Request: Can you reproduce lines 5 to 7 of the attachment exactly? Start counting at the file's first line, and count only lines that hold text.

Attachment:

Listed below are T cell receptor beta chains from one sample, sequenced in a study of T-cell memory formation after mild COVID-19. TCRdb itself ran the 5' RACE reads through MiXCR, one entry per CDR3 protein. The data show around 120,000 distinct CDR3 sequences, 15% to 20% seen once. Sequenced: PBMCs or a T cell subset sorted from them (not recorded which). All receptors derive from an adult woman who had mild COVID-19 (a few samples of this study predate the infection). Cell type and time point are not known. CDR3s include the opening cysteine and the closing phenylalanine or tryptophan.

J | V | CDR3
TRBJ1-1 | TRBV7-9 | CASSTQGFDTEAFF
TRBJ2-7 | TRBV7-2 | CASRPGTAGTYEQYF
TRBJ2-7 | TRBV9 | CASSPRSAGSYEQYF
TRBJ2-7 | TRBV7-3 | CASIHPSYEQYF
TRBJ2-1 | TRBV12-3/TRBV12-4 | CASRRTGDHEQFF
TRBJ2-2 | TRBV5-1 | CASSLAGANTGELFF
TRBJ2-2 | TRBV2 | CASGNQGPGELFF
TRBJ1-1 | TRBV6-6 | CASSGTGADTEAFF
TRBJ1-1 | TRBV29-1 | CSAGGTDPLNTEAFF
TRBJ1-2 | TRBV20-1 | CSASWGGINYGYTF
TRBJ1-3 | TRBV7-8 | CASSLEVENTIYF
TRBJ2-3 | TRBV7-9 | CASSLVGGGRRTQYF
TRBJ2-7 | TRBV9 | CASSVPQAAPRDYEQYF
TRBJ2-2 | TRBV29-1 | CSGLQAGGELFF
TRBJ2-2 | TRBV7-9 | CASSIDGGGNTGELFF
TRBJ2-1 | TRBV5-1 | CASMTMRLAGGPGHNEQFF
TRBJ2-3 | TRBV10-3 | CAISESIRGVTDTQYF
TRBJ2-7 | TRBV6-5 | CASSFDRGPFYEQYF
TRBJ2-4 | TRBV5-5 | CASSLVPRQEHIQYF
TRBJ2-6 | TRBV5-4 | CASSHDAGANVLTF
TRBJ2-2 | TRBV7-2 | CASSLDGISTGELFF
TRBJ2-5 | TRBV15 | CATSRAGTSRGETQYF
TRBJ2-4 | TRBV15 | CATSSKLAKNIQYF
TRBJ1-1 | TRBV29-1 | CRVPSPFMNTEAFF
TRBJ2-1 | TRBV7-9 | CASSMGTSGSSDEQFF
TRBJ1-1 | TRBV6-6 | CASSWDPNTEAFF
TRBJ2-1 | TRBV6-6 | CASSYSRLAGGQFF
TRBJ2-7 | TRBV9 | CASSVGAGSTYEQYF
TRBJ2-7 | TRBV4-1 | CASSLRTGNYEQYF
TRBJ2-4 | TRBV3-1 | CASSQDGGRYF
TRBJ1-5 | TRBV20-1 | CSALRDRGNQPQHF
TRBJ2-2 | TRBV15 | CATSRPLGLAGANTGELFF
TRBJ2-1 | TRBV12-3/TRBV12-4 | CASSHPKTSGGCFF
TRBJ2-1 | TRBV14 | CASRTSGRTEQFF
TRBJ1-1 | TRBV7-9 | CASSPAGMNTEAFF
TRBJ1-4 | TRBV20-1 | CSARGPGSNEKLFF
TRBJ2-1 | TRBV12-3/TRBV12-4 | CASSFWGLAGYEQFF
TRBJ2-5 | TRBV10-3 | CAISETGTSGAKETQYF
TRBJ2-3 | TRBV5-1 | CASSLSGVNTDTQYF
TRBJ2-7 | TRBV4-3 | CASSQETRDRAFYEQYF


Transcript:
TRBJ2-7 | TRBV9 | CASSPRSAGSYEQYF
TRBJ2-7 | TRBV7-3 | CASIHPSYEQYF
TRBJ2-1 | TRBV12-3/TRBV12-4 | CASRRTGDHEQFF